Anya Marina Talks "Felony Flats" - watch "Notice Me"
Mon, 26 Mar 2012 10:12:14
Every neighborhood has got its stories.
There are no shortage of tales in Portland Oregon's "Felony Flats". On her debut album of the same name, songstress Anya Marina spins a myriad of sonic stories that are both poignant and powerful. With a knack for a hook and a vivid, vibrant lyrical style, Marina creates songs that come to life with each chord and verse. It's deep, diverse, dynamic, and utterly delightful.
In this exclusive interview with ARTISTdirect.com editor in chief, Anya Marina talks Felony Flats and so much more…
Was it important for you to tell stories with the songs on Felony Flats?
I was in Portland at the time of writing Felony Flats, and I was falling in love with the city. I was very much alone and spending a lot of time out in the world walking every day for miles and miles and listening to the demos. Then, I'd go home and woodshed some more. I was surrounded by images, trees, people, and streets so maybe that's why that effect happened.
It's like you built a world people can fall into.
It's cool. It's always weird to hear what other people think of the album especially when it's been so long because I'm not listening to it in the same way I was when I was making it.
Did you approach the album with one vision?
Like a lot of artists, I was just setting out to write as many songs as possible. Then, I saw which ones I liked the most and I paired it down. I feel like the songs that ended up on the record were the most honest. It scared me to put those out. They ended up being the songs that hit the closest to home or were most autobiographical, raw, and revealing in some way. Sometimes, they were a little dark or ugly. At times, the music can be really sexy or sweet. When I listen to it, I still feel like it's a sad or dark album. There are moments like "Flinty" which are really fun and upbeat. A lot of soul searching was happening during the making of the album. I felt isolated yet I needed to feel isolated. I was going through all sorts of transitions. I was moving. There are two B-sides called "Los Angeles" and "Destroy Everything." "Los Angeles" is about moving from L.A. to Portland. You can really hear the loneliness and restlessness I was going through as I was making it. "Destroy Everything" is a tale of two people breaking up. It's that feeling where things are over but they're not quite over. It's like there's a box of something in your attic and you want to get rid of it, but it's not yours, it's your ex's. You want to burn everything or get rid of it so you can take that next step through the threshold of your future.
What's the story behind the title track?
I love that one. That was a riff I kept coming back to. I wrote it on piano, and it's a climbing and descending piano line. I heard somebody in Portland refer to this part of town saying, "I used to live there over by Felony Flats." I was like, "Is Felony Flats a real place or is it an amusement park?" The person said, "Don't you have a Felony Flats where you're from? Doesn't every city have a Felony Flats?" I said, "No, I've never heard that term before." I thought it was a cute alliterative name for this marginalized neighborhood of Portland. It's obviously lower income. I stuck on the name, and I thought it would be great for an album. The song ended up being essentially about how everybody's got this ghetto inside of them. It's a place that's ignored where they pull all of their fears or their histories they want to turn their back on. You have to face that before you can go forward in life. Everyone is from Felony Flats in a way. Whether it's an old relationship you don't want to face or go back to or a part of yourself you're ashamed about, it's there. You have to integrate that within yourself to move forward. You can't shut the door on that story or piece of you. You can't attempt to go forward without it, otherwise you're a fraud.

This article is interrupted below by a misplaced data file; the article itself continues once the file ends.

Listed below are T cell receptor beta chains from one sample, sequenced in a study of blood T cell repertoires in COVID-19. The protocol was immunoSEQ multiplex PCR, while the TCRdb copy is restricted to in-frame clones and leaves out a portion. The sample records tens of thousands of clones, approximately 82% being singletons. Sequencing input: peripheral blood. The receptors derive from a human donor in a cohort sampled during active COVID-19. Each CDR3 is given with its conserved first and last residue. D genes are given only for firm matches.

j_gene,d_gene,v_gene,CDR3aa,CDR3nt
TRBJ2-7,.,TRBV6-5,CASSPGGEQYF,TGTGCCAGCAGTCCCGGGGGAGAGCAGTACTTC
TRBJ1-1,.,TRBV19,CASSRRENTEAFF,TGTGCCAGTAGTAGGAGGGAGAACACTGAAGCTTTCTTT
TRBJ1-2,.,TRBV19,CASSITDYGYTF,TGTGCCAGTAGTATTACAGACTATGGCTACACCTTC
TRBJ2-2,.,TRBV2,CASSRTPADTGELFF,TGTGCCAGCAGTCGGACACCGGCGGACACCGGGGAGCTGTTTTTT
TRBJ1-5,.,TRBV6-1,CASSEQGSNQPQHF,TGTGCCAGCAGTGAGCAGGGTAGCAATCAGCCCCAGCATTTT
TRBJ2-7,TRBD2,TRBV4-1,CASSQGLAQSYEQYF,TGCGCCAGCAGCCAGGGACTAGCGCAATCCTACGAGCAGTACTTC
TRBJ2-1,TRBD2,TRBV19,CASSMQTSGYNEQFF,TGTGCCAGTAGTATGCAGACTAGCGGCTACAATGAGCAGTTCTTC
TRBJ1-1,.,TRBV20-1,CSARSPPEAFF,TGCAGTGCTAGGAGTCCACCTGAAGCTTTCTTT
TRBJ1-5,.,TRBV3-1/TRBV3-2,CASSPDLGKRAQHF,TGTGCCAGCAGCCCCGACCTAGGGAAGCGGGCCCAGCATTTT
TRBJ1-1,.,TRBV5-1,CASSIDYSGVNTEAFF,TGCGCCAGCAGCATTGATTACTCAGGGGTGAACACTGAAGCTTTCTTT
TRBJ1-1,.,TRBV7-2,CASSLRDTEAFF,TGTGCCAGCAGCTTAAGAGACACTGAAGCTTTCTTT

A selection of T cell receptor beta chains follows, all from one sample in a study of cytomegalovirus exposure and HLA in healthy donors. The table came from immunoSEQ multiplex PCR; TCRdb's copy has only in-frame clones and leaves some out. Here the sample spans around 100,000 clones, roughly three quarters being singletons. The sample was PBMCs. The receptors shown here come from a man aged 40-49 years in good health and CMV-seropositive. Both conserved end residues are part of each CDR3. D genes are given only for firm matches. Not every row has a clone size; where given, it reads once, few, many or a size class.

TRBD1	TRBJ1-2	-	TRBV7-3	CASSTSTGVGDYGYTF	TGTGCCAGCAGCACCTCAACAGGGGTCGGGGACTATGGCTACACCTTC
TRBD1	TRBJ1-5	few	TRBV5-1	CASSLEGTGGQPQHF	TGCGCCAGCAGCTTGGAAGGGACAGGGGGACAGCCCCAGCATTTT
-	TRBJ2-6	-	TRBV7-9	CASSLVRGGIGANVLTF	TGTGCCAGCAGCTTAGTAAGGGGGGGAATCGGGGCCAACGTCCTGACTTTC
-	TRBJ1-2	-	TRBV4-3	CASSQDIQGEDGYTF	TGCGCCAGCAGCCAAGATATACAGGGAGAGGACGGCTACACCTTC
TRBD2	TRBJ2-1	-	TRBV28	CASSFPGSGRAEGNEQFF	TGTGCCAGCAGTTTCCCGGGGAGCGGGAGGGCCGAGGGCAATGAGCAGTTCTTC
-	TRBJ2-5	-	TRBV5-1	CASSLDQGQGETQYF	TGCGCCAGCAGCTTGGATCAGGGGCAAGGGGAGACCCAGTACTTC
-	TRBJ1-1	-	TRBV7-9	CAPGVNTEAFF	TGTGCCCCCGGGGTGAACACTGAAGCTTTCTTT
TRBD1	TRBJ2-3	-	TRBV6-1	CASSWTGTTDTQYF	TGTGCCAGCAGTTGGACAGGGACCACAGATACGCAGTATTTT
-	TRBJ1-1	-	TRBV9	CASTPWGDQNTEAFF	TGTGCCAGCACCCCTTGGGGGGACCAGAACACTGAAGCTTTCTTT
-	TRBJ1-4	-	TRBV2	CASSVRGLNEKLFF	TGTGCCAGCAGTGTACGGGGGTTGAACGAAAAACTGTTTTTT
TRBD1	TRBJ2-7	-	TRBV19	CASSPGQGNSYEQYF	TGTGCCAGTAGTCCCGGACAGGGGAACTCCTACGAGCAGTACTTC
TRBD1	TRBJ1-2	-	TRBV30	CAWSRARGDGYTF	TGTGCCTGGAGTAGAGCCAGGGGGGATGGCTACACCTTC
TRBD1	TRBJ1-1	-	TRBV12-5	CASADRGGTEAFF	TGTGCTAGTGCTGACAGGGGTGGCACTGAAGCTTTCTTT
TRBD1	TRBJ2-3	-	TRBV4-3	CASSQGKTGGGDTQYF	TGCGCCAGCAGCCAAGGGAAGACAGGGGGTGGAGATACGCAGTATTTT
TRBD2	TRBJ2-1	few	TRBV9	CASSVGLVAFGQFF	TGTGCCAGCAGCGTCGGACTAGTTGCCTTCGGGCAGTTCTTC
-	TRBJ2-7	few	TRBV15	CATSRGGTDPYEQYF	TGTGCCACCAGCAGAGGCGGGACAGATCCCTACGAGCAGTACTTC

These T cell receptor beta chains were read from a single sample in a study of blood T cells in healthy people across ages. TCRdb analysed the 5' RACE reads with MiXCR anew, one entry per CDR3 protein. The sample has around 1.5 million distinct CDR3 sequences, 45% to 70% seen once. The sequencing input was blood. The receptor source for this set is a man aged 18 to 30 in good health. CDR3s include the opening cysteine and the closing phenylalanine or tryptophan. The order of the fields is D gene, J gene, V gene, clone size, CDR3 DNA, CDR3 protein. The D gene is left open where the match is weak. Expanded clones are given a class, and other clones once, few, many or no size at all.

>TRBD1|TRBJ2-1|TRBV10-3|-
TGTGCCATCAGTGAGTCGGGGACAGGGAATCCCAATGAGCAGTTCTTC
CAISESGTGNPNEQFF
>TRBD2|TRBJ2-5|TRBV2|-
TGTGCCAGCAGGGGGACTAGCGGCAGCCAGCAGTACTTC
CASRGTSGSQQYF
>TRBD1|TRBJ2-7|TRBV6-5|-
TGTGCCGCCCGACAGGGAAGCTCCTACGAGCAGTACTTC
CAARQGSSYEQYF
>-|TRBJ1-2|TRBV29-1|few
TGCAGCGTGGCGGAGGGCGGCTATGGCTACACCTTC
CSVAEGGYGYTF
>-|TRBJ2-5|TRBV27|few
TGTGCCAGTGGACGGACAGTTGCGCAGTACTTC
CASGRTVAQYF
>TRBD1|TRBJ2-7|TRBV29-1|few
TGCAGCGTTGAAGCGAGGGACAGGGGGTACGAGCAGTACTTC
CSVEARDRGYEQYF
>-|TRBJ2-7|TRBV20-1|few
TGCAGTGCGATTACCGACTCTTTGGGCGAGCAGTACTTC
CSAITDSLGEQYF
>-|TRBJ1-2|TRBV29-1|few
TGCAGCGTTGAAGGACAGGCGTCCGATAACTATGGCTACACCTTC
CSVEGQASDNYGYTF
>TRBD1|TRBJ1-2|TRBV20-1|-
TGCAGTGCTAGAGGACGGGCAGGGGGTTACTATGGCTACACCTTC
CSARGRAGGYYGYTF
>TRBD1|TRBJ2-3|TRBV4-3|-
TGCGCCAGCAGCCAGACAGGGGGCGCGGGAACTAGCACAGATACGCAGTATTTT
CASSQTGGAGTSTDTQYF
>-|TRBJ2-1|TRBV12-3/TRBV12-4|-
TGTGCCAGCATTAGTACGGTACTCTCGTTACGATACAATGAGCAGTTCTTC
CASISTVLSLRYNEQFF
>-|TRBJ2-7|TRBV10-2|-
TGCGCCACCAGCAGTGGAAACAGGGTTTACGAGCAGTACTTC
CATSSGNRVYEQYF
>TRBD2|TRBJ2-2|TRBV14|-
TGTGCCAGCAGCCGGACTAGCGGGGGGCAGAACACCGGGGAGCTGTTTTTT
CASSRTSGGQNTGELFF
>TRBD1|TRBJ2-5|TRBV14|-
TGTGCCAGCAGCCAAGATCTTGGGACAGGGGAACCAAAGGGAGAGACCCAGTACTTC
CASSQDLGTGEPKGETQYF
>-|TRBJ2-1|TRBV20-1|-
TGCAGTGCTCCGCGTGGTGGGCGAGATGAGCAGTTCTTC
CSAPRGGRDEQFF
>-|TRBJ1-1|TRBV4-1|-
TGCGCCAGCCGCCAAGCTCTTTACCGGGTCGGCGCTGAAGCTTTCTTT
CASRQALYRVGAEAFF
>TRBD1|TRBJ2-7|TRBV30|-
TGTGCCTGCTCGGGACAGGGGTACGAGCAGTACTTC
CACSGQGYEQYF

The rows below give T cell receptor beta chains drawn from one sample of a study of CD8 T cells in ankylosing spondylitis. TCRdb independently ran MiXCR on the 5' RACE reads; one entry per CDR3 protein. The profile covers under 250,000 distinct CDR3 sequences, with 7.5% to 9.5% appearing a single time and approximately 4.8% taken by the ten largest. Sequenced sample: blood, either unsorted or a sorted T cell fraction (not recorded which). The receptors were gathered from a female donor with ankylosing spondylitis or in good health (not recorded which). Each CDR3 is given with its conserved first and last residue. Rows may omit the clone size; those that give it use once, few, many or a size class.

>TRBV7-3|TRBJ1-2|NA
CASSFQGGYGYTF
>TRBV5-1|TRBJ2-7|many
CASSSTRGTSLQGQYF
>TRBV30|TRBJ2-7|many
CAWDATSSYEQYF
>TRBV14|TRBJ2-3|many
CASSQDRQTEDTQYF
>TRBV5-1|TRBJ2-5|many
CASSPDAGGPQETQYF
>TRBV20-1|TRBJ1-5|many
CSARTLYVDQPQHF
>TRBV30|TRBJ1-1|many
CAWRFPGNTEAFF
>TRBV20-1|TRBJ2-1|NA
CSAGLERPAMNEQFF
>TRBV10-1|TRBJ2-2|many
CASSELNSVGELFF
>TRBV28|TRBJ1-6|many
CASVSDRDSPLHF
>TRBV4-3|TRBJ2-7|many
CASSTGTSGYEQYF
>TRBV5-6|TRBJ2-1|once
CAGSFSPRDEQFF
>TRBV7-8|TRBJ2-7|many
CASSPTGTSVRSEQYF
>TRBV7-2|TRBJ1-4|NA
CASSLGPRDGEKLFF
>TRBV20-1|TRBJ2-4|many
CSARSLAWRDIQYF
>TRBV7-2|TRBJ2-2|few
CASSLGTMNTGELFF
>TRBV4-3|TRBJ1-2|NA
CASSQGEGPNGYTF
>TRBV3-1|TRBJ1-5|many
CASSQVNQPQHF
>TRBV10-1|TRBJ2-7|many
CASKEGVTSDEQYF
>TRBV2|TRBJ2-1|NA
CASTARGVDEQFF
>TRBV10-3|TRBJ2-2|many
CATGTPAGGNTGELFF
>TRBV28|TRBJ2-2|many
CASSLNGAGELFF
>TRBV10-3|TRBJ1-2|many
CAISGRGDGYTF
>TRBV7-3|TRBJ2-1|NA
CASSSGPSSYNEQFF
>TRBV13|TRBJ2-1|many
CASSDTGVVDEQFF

Do other art forms influence what you do?
I go through phases with reading. I'm really picky with what I read, and I tend to get frustrated with a lot of books. I'm really getting into Joan Didion right now. I love her so much. I love movies. I see a lot of movies. I think there's a lot of great TV on too. It's funny I don't listen to a lot of music. I love talking to my friends though, and I get a lot of inspiration from those things.
If you were to compare Felony Flats to a movie or a combination of movies what would you compare it to?
That's good! It'd probably be something set in New York or something dark. Maybe The Royal Tenenbaums. that has a lot of ups and downs in it. There's that big dramatic thing at the end with the car crash. That could be a good backdrop for "Felony Flats" the title track. Let's go with The Royal Tenenbaums.
Have you heard Anya Marina yet? Check out the video for 'Notice Me':